We still have enough season left for our summer fireworks shows. If you love photography as I do, there’s time to get out and shoot! Let’s list my favorite settings. Keep in mind, these are great starting points. Season to your personal taste and situation.
- Start in Manual exposure mode (M on your Mode Dial).
- Shoot in RAW
- Start at low ISO. My lowest official Olympus E-M1 Mark II ISO is 200. Yours could be as low as 100.
- Start at f11
- Start with 2-second shutter speed.
- Set your zoom lens or choose your prime lens such that you’ll not lose the top of your shell bursts. You might need to shoot a few bursts so you can make this setting.
- I recommend manual focus.
- Turn off Long Exposure Noise Reduction.
I recommend scouting out your most desirable location ahead of time. Make sure you have backups. Fireworks shows attract crowds so get there early and stake out your space. Be prepared, though, in case your favorite place is taken or someone pulls up in front of you with their box truck full of 30 kids and party supplies.
Got Gear? A tripod is a must-have. Don’t buy the shaky $39 tripods from big box stores or attempt to use bloatware tripods acquired with your online kit purchases. I recommend a good sturdy model such as the Manfrotto 055 with their 322 RC-2 head. I’m a firm believer that mass equals stability. Aluminum is heavier than the carbon fiber version, it’s cheaper and its movements are smoother and easier. This is a very versatile tripod/head combo, easy and quick to choose horizontal or vertical crops. You’ll have this equipment until you’re too old to go outside and enjoy fireworks shows so splurge. I recommend using a cable release for your tripod-mounted camera. That way you’re not jolting your camera each time you take a picture. If your smartphone camera app allows you to use your phone for a remote release, that works too. You can even use your self-timer but it’s hard to synch that with the show.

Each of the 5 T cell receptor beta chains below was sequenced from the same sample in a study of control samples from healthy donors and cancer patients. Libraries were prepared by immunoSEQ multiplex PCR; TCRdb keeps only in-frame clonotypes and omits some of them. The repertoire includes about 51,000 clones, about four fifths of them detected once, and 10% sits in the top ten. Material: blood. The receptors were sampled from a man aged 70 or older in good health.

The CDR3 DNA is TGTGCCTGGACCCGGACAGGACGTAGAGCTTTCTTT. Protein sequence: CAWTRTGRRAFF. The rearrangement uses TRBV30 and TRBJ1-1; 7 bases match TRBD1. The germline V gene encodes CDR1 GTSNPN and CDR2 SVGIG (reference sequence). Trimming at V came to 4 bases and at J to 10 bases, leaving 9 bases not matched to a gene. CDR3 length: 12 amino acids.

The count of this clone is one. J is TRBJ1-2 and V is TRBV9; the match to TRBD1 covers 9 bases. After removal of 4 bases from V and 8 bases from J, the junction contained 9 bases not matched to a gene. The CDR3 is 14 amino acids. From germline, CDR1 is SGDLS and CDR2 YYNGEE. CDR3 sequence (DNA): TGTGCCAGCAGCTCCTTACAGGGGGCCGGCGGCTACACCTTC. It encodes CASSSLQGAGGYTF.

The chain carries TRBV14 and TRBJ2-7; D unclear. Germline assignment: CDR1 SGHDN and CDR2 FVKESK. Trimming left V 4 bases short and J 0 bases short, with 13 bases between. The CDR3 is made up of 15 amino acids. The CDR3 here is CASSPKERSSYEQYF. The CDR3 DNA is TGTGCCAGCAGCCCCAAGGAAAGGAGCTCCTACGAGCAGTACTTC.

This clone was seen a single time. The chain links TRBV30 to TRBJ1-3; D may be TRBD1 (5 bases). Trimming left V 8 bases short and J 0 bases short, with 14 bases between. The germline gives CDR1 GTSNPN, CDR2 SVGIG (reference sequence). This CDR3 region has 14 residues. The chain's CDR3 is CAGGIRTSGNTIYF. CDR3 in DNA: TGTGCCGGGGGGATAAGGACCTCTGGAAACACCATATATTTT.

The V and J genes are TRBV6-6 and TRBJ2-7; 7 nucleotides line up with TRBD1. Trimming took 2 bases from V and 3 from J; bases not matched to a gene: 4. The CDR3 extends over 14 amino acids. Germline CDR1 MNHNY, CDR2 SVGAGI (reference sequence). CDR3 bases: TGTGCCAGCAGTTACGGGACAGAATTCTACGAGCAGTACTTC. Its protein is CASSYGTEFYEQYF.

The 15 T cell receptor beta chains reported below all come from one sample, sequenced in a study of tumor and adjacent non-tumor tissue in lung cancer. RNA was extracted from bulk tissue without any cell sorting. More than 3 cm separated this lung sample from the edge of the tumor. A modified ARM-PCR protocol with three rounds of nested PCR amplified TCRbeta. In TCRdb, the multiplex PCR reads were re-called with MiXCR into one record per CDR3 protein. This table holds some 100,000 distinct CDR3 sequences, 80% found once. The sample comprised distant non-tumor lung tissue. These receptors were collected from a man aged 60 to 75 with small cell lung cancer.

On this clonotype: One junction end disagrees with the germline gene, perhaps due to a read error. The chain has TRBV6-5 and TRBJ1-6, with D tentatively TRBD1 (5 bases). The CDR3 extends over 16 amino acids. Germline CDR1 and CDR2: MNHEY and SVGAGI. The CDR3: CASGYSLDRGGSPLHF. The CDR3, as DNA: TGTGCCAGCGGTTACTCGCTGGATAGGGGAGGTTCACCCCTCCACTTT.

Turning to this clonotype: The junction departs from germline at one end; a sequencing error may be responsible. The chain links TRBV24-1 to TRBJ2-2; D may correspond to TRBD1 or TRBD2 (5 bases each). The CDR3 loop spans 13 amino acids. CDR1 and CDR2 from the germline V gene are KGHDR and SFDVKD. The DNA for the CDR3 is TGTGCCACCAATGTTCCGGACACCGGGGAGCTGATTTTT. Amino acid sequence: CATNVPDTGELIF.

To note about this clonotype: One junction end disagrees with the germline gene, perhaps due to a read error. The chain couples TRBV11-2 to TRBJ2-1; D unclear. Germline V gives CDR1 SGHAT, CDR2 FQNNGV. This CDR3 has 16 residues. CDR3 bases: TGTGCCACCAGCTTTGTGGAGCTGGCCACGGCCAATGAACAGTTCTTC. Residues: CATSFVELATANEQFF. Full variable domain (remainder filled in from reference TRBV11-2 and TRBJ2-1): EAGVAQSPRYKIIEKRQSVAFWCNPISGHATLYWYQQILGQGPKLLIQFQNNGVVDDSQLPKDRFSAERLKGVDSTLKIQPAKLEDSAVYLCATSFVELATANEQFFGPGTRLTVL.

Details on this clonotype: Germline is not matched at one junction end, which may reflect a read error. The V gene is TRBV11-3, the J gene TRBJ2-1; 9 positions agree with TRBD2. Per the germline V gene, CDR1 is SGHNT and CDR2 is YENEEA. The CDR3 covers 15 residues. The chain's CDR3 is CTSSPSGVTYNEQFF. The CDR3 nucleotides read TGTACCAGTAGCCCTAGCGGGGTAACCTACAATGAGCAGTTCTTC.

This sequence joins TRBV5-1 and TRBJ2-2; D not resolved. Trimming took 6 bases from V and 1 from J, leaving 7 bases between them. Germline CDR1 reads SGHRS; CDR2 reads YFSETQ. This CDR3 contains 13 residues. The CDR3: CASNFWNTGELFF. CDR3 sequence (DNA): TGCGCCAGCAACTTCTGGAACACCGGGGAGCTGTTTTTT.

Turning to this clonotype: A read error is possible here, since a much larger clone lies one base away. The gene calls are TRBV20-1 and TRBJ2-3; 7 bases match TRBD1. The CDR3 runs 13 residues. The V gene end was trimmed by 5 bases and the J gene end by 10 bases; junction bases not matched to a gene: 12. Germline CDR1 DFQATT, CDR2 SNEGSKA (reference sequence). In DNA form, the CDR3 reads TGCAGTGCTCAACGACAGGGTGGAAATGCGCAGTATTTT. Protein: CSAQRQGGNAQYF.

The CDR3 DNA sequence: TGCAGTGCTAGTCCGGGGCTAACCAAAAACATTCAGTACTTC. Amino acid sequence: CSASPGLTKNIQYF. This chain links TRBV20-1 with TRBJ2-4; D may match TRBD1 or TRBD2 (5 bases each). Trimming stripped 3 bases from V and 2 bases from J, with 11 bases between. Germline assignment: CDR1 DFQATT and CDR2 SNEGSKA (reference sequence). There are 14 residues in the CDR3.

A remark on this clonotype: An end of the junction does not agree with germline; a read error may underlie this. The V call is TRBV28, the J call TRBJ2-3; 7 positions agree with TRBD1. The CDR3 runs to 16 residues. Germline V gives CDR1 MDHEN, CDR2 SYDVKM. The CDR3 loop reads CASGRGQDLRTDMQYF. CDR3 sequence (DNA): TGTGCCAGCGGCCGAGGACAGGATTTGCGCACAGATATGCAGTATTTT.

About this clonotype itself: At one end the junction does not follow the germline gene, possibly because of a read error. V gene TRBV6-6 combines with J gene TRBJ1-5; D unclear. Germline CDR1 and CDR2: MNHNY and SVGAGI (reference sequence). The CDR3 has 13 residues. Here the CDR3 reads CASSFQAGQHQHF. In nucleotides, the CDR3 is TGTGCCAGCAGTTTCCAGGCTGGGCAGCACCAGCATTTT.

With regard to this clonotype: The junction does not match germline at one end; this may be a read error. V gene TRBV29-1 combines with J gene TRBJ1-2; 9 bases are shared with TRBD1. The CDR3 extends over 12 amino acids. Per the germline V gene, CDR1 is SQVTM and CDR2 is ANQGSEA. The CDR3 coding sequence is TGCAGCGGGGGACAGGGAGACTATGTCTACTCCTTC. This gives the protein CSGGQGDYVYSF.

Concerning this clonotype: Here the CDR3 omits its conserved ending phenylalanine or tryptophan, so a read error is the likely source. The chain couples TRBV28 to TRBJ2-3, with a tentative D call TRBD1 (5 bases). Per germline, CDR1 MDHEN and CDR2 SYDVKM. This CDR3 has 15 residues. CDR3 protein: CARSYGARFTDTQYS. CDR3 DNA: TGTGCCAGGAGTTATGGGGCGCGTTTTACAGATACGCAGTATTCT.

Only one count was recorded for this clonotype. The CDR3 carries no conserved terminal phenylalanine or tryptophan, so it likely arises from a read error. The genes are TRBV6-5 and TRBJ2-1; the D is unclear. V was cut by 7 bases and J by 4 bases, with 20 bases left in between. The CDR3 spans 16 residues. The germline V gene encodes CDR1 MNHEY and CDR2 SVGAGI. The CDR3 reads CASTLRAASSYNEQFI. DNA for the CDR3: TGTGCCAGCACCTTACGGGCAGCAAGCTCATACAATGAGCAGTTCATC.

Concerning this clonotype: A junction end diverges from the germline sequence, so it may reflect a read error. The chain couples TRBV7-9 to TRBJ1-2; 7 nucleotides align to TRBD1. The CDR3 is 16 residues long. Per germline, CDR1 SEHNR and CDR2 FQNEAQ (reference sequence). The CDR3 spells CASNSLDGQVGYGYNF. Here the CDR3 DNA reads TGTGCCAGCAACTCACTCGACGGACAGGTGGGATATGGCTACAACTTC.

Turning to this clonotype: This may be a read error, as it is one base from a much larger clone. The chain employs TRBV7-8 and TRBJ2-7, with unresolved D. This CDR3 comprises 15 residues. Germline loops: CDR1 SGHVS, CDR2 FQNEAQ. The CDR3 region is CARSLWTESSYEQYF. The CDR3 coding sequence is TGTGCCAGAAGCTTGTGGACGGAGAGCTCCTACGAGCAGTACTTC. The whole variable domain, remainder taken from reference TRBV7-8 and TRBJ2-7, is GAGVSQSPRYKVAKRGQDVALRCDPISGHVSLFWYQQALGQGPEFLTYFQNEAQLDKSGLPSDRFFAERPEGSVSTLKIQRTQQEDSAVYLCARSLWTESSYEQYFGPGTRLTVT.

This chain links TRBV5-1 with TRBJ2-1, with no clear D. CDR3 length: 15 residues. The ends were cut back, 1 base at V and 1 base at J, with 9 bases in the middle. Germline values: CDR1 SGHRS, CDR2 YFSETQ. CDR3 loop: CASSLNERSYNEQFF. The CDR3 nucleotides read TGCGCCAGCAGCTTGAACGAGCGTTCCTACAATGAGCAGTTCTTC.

Got Focus? Sometimes it’s hard to tell if you’re in focus. Try autofocusing on the fireworks launch area when it’s still bright outside. Once your camera achieves focus turn AF off. If you like using AF, see if you can determine a scene element such as a building or street light onto which you can move an AF point. As long as it sees sufficient illumination and your camera autofocuses during the show, go ahead and use it. If your AF points land in plain black sky, your camera probably will not shoot. I recommend single point single-shot AF. Check throughout the show to make sure you haven’t disturbed your focus. Looking through your shots the next day is not the time to find you messed up focus during all the excitement. Don’t forget to double-check your composition. In these examples, I found verticals worked better than horizontals.
And Finally, One More Thing. If you attempt recording multiple bursts on a single frame by simply leaving your shutter open using your “Bulb,” setting, using your camera’s multiple exposure setting or trying multiple exposures on the same frame by using a black hat over your lens during a bulb exposure, you may find multiple bursts on the same frame causing extreme overexposure on areas of the frame as they all exploded. Sometimes you can process out overexposed areas using your favorite image processing software. I found the above settings worked well even during the finale. Happy explosions!